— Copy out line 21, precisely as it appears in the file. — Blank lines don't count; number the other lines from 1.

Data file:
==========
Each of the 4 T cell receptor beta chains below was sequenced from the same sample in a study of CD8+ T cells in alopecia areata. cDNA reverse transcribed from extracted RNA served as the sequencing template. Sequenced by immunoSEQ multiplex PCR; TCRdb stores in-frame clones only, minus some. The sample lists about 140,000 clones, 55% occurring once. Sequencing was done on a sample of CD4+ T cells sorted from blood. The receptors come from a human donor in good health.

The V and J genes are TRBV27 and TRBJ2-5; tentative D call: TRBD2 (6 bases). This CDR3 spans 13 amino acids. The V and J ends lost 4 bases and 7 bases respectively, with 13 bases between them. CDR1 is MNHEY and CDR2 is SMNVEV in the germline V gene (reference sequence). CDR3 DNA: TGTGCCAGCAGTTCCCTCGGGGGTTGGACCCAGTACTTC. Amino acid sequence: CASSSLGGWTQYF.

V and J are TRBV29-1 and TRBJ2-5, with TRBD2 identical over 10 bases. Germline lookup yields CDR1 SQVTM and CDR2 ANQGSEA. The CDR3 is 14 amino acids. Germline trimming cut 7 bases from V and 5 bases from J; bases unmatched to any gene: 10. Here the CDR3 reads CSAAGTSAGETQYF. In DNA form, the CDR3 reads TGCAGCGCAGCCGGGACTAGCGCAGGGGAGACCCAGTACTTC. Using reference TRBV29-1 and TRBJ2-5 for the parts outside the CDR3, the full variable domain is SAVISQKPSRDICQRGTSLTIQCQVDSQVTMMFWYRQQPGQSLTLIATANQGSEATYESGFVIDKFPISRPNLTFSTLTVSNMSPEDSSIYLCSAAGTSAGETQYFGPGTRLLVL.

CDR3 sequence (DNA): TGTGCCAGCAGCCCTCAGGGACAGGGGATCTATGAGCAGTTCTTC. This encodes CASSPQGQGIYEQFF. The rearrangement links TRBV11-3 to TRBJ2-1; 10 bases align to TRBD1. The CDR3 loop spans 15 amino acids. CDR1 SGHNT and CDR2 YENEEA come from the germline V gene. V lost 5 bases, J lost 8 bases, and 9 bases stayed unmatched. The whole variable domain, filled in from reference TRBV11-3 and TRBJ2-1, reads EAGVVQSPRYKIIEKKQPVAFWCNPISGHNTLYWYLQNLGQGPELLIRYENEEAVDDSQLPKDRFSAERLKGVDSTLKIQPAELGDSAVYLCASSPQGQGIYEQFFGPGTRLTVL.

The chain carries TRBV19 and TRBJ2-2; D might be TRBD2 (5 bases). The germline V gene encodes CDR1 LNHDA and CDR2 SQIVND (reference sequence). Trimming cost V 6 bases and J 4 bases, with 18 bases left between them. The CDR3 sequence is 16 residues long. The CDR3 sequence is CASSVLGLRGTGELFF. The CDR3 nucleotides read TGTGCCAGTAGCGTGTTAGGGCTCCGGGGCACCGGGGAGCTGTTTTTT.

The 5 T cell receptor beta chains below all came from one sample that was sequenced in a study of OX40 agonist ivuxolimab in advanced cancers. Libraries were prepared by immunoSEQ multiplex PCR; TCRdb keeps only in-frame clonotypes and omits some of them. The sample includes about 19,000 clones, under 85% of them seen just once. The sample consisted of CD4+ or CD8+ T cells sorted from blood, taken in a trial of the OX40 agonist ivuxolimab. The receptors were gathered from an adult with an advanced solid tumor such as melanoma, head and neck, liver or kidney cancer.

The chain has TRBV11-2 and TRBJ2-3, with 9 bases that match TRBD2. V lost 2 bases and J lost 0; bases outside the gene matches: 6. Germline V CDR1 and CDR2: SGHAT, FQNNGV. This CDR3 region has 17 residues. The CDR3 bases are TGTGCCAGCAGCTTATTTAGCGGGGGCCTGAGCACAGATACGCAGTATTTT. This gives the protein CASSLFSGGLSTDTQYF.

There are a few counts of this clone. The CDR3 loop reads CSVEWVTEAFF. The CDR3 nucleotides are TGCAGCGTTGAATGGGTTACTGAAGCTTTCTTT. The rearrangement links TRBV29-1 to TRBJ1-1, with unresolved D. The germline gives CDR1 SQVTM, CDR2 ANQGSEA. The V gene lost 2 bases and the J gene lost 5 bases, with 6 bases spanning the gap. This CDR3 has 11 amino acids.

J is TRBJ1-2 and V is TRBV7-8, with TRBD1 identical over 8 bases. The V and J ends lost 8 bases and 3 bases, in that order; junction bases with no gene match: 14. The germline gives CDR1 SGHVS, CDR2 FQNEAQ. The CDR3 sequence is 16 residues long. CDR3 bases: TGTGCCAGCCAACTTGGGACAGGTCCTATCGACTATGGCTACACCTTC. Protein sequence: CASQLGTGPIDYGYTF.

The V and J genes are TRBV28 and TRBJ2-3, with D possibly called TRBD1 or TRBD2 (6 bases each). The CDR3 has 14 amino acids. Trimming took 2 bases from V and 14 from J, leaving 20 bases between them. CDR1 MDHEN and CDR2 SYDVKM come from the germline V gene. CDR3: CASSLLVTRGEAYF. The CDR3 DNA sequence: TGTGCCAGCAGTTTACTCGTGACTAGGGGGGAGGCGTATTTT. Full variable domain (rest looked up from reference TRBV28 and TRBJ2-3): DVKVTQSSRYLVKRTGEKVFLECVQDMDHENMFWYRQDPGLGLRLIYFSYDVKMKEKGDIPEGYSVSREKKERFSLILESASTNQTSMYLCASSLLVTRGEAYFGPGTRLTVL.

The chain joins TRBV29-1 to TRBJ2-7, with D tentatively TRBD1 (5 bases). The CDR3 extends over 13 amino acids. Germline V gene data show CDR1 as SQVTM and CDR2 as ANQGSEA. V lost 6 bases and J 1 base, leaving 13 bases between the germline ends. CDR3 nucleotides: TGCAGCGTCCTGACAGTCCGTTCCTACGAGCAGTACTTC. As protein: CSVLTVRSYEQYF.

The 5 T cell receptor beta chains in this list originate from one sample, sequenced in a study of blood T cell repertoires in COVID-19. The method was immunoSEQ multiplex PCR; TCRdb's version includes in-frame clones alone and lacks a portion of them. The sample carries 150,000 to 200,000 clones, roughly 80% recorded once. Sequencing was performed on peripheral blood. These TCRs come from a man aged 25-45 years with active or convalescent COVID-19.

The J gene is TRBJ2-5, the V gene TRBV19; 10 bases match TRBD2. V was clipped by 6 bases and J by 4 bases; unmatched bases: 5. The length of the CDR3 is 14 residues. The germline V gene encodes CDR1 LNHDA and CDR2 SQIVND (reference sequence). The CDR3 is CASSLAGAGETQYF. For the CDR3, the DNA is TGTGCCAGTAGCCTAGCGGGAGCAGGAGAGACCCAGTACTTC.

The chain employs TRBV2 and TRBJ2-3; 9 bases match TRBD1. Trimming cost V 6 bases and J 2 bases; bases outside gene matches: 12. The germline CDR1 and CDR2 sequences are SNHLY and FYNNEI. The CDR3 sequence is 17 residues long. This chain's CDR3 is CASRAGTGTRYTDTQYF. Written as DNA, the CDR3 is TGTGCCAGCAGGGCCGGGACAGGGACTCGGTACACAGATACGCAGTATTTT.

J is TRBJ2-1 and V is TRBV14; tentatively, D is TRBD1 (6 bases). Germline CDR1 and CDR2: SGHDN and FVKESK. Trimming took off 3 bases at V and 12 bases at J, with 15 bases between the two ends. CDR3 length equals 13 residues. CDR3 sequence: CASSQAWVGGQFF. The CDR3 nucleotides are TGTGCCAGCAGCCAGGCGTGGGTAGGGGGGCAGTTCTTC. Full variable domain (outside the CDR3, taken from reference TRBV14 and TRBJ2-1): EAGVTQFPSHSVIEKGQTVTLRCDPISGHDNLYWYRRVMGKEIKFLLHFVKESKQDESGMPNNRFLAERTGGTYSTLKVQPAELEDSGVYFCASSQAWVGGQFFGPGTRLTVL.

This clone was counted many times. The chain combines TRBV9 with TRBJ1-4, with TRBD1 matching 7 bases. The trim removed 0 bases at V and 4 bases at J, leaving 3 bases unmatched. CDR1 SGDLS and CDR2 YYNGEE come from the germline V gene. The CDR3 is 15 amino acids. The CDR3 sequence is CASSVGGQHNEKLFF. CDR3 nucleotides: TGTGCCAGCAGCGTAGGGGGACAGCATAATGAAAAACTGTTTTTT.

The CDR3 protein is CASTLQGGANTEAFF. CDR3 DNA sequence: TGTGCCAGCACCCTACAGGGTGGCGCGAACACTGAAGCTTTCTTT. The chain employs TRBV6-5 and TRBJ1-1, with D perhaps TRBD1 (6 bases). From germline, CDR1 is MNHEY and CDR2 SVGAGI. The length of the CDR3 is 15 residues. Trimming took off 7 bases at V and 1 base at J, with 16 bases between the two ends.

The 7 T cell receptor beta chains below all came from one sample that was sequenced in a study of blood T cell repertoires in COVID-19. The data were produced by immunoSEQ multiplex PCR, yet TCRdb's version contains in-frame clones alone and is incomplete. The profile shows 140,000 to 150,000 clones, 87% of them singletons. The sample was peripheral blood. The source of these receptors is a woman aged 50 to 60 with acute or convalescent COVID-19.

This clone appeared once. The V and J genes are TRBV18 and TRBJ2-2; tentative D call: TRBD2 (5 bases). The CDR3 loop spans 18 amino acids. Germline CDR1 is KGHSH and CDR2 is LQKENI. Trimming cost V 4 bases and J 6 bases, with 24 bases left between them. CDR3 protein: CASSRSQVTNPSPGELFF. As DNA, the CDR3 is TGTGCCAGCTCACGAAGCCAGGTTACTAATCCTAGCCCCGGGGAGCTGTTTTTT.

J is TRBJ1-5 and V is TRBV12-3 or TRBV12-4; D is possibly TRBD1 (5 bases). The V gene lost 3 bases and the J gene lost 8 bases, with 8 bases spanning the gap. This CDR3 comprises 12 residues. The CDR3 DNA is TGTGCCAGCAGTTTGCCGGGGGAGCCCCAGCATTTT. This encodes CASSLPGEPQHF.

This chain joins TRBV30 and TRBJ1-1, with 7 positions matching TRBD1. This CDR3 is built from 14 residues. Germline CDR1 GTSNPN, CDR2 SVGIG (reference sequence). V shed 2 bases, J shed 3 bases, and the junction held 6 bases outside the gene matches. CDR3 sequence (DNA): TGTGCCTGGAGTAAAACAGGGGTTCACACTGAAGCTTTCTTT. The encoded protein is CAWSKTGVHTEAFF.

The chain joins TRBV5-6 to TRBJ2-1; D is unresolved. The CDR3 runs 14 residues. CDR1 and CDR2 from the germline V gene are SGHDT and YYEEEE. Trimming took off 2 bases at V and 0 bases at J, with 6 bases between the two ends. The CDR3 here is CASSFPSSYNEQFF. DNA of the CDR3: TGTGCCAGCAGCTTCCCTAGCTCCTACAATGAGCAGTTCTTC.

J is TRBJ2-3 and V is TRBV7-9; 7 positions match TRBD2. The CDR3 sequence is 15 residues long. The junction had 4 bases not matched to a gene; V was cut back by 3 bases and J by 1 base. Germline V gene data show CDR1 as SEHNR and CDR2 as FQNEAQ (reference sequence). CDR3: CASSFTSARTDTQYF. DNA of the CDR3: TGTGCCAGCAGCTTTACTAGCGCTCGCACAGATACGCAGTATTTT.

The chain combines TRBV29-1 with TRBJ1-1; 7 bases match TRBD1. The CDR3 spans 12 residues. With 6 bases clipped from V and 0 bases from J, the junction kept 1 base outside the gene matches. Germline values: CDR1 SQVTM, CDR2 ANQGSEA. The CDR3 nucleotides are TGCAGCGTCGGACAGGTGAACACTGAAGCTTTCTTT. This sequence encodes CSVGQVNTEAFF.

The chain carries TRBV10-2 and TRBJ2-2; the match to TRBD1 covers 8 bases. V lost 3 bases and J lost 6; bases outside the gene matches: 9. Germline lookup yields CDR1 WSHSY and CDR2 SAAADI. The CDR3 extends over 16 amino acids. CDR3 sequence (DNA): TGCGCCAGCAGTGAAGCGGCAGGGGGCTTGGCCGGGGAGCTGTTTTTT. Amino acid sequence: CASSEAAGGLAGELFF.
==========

This chain joins TRBV30 and TRBJ1-1, with 7 positions matching TRBD1. This CDR3 is built from 14 residues. Germline CDR1 GTSNPN, CDR2 SVGIG (reference sequence). V shed 2 bases, J shed 3 bases, and the junction held 6 bases outside the gene matches. CDR3 sequence (DNA): TGTGCCTGGAGTAAAACAGGGGTTCACACTGAAGCTTTCTTT. The encoded protein is CAWSKTGVHTEAFF.